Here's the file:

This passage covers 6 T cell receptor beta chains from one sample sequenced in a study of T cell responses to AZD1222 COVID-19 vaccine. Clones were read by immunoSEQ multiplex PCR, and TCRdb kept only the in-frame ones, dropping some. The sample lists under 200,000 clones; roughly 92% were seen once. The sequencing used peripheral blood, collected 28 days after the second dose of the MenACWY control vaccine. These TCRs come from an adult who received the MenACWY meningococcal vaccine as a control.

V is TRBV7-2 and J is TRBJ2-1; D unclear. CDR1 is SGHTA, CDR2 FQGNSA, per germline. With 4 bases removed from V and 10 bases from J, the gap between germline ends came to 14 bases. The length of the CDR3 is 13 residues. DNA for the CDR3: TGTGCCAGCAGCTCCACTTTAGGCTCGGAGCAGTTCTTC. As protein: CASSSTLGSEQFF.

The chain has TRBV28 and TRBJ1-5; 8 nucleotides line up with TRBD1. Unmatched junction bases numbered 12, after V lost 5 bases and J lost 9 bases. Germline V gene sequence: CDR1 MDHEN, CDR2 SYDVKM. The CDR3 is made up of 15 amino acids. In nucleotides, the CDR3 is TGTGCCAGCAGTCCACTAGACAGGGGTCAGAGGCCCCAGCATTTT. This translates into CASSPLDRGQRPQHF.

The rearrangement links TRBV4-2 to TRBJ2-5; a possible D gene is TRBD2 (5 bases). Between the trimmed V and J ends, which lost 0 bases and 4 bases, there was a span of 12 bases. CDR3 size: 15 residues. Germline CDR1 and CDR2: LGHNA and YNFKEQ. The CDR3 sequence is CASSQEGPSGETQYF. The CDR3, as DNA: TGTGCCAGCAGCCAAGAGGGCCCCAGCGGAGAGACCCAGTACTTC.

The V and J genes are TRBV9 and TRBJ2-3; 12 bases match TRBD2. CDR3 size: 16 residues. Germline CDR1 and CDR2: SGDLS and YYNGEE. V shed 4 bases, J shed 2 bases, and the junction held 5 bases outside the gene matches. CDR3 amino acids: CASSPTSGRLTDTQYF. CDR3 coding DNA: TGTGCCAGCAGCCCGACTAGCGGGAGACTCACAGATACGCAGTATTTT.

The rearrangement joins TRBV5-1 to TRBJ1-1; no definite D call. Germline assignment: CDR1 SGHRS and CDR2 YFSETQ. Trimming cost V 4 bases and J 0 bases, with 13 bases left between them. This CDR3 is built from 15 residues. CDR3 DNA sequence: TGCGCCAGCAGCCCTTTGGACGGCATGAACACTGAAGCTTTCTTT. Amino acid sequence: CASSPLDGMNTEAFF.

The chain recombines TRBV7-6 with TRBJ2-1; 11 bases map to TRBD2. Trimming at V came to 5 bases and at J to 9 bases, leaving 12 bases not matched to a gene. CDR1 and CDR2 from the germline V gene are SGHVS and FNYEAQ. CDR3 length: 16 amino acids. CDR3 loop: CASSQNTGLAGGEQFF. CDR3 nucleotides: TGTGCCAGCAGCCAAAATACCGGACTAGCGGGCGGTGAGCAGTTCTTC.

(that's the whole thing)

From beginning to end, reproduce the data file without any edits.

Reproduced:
This passage covers 6 T cell receptor beta chains from one sample sequenced in a study of T cell responses to AZD1222 COVID-19 vaccine. Clones were read by immunoSEQ multiplex PCR, and TCRdb kept only the in-frame ones, dropping some. The sample lists under 200,000 clones; roughly 92% were seen once. The sequencing used peripheral blood, collected 28 days after the second dose of the MenACWY control vaccine. These TCRs come from an adult who received the MenACWY meningococcal vaccine as a control.

V is TRBV7-2 and J is TRBJ2-1; D unclear. CDR1 is SGHTA, CDR2 FQGNSA, per germline. With 4 bases removed from V and 10 bases from J, the gap between germline ends came to 14 bases. The length of the CDR3 is 13 residues. DNA for the CDR3: TGTGCCAGCAGCTCCACTTTAGGCTCGGAGCAGTTCTTC. As protein: CASSSTLGSEQFF.

The chain has TRBV28 and TRBJ1-5; 8 nucleotides line up with TRBD1. Unmatched junction bases numbered 12, after V lost 5 bases and J lost 9 bases. Germline V gene sequence: CDR1 MDHEN, CDR2 SYDVKM. The CDR3 is made up of 15 amino acids. In nucleotides, the CDR3 is TGTGCCAGCAGTCCACTAGACAGGGGTCAGAGGCCCCAGCATTTT. This translates into CASSPLDRGQRPQHF.

The rearrangement links TRBV4-2 to TRBJ2-5; a possible D gene is TRBD2 (5 bases). Between the trimmed V and J ends, which lost 0 bases and 4 bases, there was a span of 12 bases. CDR3 size: 15 residues. Germline CDR1 and CDR2: LGHNA and YNFKEQ. The CDR3 sequence is CASSQEGPSGETQYF. The CDR3, as DNA: TGTGCCAGCAGCCAAGAGGGCCCCAGCGGAGAGACCCAGTACTTC.

The V and J genes are TRBV9 and TRBJ2-3; 12 bases match TRBD2. CDR3 size: 16 residues. Germline CDR1 and CDR2: SGDLS and YYNGEE. V shed 4 bases, J shed 2 bases, and the junction held 5 bases outside the gene matches. CDR3 amino acids: CASSPTSGRLTDTQYF. CDR3 coding DNA: TGTGCCAGCAGCCCGACTAGCGGGAGACTCACAGATACGCAGTATTTT.

The rearrangement joins TRBV5-1 to TRBJ1-1; no definite D call. Germline assignment: CDR1 SGHRS and CDR2 YFSETQ. Trimming cost V 4 bases and J 0 bases, with 13 bases left between them. This CDR3 is built from 15 residues. CDR3 DNA sequence: TGCGCCAGCAGCCCTTTGGACGGCATGAACACTGAAGCTTTCTTT. Amino acid sequence: CASSPLDGMNTEAFF.

The chain recombines TRBV7-6 with TRBJ2-1; 11 bases map to TRBD2. Trimming at V came to 5 bases and at J to 9 bases, leaving 12 bases not matched to a gene. CDR1 and CDR2 from the germline V gene are SGHVS and FNYEAQ. CDR3 length: 16 amino acids. CDR3 loop: CASSQNTGLAGGEQFF. CDR3 nucleotides: TGTGCCAGCAGCCAAAATACCGGACTAGCGGGCGGTGAGCAGTTCTTC.